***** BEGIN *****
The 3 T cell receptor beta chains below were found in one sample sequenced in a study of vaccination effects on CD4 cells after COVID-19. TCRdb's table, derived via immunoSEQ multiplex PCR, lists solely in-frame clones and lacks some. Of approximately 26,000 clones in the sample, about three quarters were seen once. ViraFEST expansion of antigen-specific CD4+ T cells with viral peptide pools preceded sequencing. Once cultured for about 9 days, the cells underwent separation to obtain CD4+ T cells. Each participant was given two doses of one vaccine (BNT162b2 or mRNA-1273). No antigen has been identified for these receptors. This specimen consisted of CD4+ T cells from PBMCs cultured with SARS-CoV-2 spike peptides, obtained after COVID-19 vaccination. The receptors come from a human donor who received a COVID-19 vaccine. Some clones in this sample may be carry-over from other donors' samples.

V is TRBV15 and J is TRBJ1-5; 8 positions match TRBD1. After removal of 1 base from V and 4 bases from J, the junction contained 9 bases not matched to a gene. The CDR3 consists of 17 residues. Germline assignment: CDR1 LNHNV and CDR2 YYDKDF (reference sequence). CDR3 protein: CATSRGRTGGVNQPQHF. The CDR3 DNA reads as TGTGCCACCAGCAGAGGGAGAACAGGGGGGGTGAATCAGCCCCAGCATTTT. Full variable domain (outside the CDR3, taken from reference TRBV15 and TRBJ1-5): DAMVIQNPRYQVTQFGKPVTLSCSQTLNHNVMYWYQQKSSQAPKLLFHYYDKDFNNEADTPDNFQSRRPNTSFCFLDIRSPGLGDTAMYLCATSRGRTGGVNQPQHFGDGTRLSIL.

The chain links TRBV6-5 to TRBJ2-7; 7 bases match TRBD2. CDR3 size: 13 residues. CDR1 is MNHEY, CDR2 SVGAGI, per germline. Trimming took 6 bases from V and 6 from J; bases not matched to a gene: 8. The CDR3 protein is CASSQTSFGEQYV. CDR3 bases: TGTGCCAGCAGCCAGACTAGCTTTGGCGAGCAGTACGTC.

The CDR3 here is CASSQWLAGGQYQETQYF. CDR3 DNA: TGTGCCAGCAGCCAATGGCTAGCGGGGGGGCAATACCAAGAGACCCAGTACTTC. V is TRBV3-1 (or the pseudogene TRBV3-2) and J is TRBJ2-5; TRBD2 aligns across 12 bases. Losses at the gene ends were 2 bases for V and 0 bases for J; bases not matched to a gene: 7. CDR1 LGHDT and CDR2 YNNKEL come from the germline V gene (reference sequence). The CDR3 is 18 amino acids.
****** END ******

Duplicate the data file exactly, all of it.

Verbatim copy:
The 3 T cell receptor beta chains below were found in one sample sequenced in a study of vaccination effects on CD4 cells after COVID-19. TCRdb's table, derived via immunoSEQ multiplex PCR, lists solely in-frame clones and lacks some. Of approximately 26,000 clones in the sample, about three quarters were seen once. ViraFEST expansion of antigen-specific CD4+ T cells with viral peptide pools preceded sequencing. Once cultured for about 9 days, the cells underwent separation to obtain CD4+ T cells. Each participant was given two doses of one vaccine (BNT162b2 or mRNA-1273). No antigen has been identified for these receptors. This specimen consisted of CD4+ T cells from PBMCs cultured with SARS-CoV-2 spike peptides, obtained after COVID-19 vaccination. The receptors come from a human donor who received a COVID-19 vaccine. Some clones in this sample may be carry-over from other donors' samples.

V is TRBV15 and J is TRBJ1-5; 8 positions match TRBD1. After removal of 1 base from V and 4 bases from J, the junction contained 9 bases not matched to a gene. The CDR3 consists of 17 residues. Germline assignment: CDR1 LNHNV and CDR2 YYDKDF (reference sequence). CDR3 protein: CATSRGRTGGVNQPQHF. The CDR3 DNA reads as TGTGCCACCAGCAGAGGGAGAACAGGGGGGGTGAATCAGCCCCAGCATTTT. Full variable domain (outside the CDR3, taken from reference TRBV15 and TRBJ1-5): DAMVIQNPRYQVTQFGKPVTLSCSQTLNHNVMYWYQQKSSQAPKLLFHYYDKDFNNEADTPDNFQSRRPNTSFCFLDIRSPGLGDTAMYLCATSRGRTGGVNQPQHFGDGTRLSIL.

The chain links TRBV6-5 to TRBJ2-7; 7 bases match TRBD2. CDR3 size: 13 residues. CDR1 is MNHEY, CDR2 SVGAGI, per germline. Trimming took 6 bases from V and 6 from J; bases not matched to a gene: 8. The CDR3 protein is CASSQTSFGEQYV. CDR3 bases: TGTGCCAGCAGCCAGACTAGCTTTGGCGAGCAGTACGTC.

The CDR3 here is CASSQWLAGGQYQETQYF. CDR3 DNA: TGTGCCAGCAGCCAATGGCTAGCGGGGGGGCAATACCAAGAGACCCAGTACTTC. V is TRBV3-1 (or the pseudogene TRBV3-2) and J is TRBJ2-5; TRBD2 aligns across 12 bases. Losses at the gene ends were 2 bases for V and 0 bases for J; bases not matched to a gene: 7. CDR1 LGHDT and CDR2 YNNKEL come from the germline V gene (reference sequence). The CDR3 is 18 amino acids.